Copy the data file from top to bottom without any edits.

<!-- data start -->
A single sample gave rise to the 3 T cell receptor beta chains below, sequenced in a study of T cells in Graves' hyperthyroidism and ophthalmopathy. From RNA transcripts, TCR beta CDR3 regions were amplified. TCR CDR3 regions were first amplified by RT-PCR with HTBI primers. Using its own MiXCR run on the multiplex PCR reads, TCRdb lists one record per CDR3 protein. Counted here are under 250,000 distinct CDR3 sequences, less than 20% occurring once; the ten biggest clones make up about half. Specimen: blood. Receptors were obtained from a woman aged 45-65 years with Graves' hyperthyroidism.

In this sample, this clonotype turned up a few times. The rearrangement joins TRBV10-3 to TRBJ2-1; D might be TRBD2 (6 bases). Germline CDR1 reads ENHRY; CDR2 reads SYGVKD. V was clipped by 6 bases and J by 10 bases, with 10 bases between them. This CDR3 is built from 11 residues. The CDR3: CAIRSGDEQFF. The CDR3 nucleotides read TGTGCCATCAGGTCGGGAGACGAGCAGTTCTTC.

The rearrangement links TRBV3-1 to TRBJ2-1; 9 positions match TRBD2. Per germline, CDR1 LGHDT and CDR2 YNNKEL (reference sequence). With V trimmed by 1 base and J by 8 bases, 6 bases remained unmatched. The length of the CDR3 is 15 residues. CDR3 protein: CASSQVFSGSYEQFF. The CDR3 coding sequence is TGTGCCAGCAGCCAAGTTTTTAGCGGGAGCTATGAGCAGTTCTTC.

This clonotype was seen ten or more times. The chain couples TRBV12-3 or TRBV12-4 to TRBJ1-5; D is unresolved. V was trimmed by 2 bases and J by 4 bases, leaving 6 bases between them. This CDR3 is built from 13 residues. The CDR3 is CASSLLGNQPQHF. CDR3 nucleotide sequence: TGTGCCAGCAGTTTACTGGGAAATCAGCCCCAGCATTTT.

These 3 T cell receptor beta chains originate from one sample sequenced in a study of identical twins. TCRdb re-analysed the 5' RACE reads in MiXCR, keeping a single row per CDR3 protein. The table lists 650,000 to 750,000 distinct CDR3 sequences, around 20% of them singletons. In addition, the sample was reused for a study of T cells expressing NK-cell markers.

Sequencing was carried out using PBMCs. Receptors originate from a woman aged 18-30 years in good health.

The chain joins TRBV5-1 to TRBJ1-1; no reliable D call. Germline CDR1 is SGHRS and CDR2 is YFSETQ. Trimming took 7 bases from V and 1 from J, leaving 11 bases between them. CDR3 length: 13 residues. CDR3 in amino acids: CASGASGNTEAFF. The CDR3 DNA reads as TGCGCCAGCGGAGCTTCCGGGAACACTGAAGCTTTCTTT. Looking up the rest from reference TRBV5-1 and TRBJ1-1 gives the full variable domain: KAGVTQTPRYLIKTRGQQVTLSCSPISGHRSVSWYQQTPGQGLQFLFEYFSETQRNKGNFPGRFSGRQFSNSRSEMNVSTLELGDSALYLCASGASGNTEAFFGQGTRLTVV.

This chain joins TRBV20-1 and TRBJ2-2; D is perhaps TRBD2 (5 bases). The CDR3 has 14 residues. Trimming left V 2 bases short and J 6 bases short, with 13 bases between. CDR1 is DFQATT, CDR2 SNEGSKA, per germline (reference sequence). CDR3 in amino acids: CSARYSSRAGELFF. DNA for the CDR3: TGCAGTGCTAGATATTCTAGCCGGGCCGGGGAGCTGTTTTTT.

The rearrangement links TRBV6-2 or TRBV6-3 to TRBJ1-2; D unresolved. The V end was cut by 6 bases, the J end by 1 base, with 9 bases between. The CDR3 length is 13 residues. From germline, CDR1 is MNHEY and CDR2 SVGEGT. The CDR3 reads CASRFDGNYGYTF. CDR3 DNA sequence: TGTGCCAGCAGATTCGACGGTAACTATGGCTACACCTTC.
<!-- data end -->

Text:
A single sample gave rise to the 3 T cell receptor beta chains below, sequenced in a study of T cells in Graves' hyperthyroidism and ophthalmopathy. From RNA transcripts, TCR beta CDR3 regions were amplified. TCR CDR3 regions were first amplified by RT-PCR with HTBI primers. Using its own MiXCR run on the multiplex PCR reads, TCRdb lists one record per CDR3 protein. Counted here are under 250,000 distinct CDR3 sequences, less than 20% occurring once; the ten biggest clones make up about half. Specimen: blood. Receptors were obtained from a woman aged 45-65 years with Graves' hyperthyroidism.

In this sample, this clonotype turned up a few times. The rearrangement joins TRBV10-3 to TRBJ2-1; D might be TRBD2 (6 bases). Germline CDR1 reads ENHRY; CDR2 reads SYGVKD. V was clipped by 6 bases and J by 10 bases, with 10 bases between them. This CDR3 is built from 11 residues. The CDR3: CAIRSGDEQFF. The CDR3 nucleotides read TGTGCCATCAGGTCGGGAGACGAGCAGTTCTTC.

The rearrangement links TRBV3-1 to TRBJ2-1; 9 positions match TRBD2. Per germline, CDR1 LGHDT and CDR2 YNNKEL (reference sequence). With V trimmed by 1 base and J by 8 bases, 6 bases remained unmatched. The length of the CDR3 is 15 residues. CDR3 protein: CASSQVFSGSYEQFF. The CDR3 coding sequence is TGTGCCAGCAGCCAAGTTTTTAGCGGGAGCTATGAGCAGTTCTTC.

This clonotype was seen ten or more times. The chain couples TRBV12-3 or TRBV12-4 to TRBJ1-5; D is unresolved. V was trimmed by 2 bases and J by 4 bases, leaving 6 bases between them. This CDR3 is built from 13 residues. The CDR3 is CASSLLGNQPQHF. CDR3 nucleotide sequence: TGTGCCAGCAGTTTACTGGGAAATCAGCCCCAGCATTTT.

These 3 T cell receptor beta chains originate from one sample sequenced in a study of identical twins. TCRdb re-analysed the 5' RACE reads in MiXCR, keeping a single row per CDR3 protein. The table lists 650,000 to 750,000 distinct CDR3 sequences, around 20% of them singletons. In addition, the sample was reused for a study of T cells expressing NK-cell markers.

Sequencing was carried out using PBMCs. Receptors originate from a woman aged 18-30 years in good health.

The chain joins TRBV5-1 to TRBJ1-1; no reliable D call. Germline CDR1 is SGHRS and CDR2 is YFSETQ. Trimming took 7 bases from V and 1 from J, leaving 11 bases between them. CDR3 length: 13 residues. CDR3 in amino acids: CASGASGNTEAFF. The CDR3 DNA reads as TGCGCCAGCGGAGCTTCCGGGAACACTGAAGCTTTCTTT. Looking up the rest from reference TRBV5-1 and TRBJ1-1 gives the full variable domain: KAGVTQTPRYLIKTRGQQVTLSCSPISGHRSVSWYQQTPGQGLQFLFEYFSETQRNKGNFPGRFSGRQFSNSRSEMNVSTLELGDSALYLCASGASGNTEAFFGQGTRLTVV.

This chain joins TRBV20-1 and TRBJ2-2; D is perhaps TRBD2 (5 bases). The CDR3 has 14 residues. Trimming left V 2 bases short and J 6 bases short, with 13 bases between. CDR1 is DFQATT, CDR2 SNEGSKA, per germline (reference sequence). CDR3 in amino acids: CSARYSSRAGELFF. DNA for the CDR3: TGCAGTGCTAGATATTCTAGCCGGGCCGGGGAGCTGTTTTTT.

The rearrangement links TRBV6-2 or TRBV6-3 to TRBJ1-2; D unresolved. The V end was cut by 6 bases, the J end by 1 base, with 9 bases between. The CDR3 length is 13 residues. From germline, CDR1 is MNHEY and CDR2 SVGEGT. The CDR3 reads CASRFDGNYGYTF. CDR3 DNA sequence: TGTGCCAGCAGATTCGACGGTAACTATGGCTACACCTTC.